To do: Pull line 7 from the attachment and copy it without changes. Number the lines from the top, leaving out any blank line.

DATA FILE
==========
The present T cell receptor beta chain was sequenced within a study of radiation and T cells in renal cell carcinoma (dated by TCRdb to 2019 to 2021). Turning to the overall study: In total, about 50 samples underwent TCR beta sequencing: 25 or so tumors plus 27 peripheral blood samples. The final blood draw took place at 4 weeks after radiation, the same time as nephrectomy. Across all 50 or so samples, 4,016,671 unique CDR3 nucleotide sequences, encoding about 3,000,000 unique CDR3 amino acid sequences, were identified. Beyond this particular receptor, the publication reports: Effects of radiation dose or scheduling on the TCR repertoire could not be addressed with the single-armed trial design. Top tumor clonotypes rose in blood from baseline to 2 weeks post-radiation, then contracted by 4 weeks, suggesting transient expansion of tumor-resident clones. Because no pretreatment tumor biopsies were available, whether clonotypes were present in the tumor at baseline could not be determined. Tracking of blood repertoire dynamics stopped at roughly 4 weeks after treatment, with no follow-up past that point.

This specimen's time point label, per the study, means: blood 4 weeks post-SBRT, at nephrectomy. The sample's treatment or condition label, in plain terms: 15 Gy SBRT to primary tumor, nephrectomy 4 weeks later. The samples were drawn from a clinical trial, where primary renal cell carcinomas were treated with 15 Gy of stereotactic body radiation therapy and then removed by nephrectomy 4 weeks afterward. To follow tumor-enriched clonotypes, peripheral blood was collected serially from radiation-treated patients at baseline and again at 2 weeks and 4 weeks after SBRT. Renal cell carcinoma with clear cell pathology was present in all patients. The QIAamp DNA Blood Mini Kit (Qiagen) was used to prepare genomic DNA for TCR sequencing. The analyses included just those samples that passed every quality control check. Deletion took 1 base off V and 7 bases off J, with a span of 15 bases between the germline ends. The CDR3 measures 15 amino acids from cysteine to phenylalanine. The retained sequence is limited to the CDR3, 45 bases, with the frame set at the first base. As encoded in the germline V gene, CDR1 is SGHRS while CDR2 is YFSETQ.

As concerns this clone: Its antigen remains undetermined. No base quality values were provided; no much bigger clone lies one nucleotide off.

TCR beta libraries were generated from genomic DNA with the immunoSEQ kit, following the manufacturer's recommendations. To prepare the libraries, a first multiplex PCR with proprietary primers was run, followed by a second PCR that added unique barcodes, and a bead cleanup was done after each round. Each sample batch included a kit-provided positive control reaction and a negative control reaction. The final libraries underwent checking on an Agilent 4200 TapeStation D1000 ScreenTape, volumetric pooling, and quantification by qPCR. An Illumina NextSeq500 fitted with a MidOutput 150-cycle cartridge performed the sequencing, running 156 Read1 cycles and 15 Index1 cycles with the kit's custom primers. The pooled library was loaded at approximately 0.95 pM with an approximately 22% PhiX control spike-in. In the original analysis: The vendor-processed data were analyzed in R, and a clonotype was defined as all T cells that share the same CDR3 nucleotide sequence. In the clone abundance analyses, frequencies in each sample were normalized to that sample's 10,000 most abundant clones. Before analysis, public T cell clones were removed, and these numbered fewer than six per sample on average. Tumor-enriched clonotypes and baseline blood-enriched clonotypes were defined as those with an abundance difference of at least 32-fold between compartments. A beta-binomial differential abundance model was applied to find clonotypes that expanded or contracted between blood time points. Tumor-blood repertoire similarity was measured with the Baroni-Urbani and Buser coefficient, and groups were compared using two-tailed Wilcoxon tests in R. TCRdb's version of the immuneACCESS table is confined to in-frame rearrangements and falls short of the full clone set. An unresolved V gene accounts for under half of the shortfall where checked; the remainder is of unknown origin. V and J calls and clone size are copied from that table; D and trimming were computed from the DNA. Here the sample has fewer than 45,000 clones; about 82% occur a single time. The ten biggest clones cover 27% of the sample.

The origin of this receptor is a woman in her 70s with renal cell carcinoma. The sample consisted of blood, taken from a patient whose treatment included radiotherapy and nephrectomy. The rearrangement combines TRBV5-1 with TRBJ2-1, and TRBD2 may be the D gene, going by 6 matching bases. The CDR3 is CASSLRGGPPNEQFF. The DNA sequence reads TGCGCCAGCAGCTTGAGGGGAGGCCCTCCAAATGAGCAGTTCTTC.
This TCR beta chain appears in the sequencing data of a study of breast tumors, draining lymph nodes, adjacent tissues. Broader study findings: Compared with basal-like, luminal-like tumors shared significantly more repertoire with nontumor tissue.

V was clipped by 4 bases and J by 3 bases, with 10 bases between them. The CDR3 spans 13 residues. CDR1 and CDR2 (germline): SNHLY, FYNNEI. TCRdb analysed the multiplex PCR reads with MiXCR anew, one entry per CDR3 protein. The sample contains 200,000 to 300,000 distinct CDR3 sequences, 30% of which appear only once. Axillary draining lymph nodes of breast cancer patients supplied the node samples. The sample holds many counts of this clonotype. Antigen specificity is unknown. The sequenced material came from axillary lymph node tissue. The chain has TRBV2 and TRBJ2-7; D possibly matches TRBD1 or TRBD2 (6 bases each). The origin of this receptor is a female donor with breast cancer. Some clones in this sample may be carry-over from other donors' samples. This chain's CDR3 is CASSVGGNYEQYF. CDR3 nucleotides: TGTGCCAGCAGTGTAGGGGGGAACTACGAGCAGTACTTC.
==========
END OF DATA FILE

V was clipped by 4 bases and J by 3 bases, with 10 bases between them. The CDR3 spans 13 residues. CDR1 and CDR2 (germline): SNHLY, FYNNEI. TCRdb analysed the multiplex PCR reads with MiXCR anew, one entry per CDR3 protein. The sample contains 200,000 to 300,000 distinct CDR3 sequences, 30% of which appear only once. Axillary draining lymph nodes of breast cancer patients supplied the node samples. The sample holds many counts of this clonotype. Antigen specificity is unknown. The sequenced material came from axillary lymph node tissue. The chain has TRBV2 and TRBJ2-7; D possibly matches TRBD1 or TRBD2 (6 bases each). The origin of this receptor is a female donor with breast cancer. Some clones in this sample may be carry-over from other donors' samples. This chain's CDR3 is CASSVGGNYEQYF. CDR3 nucleotides: TGTGCCAGCAGTGTAGGGGGGAACTACGAGCAGTACTTC.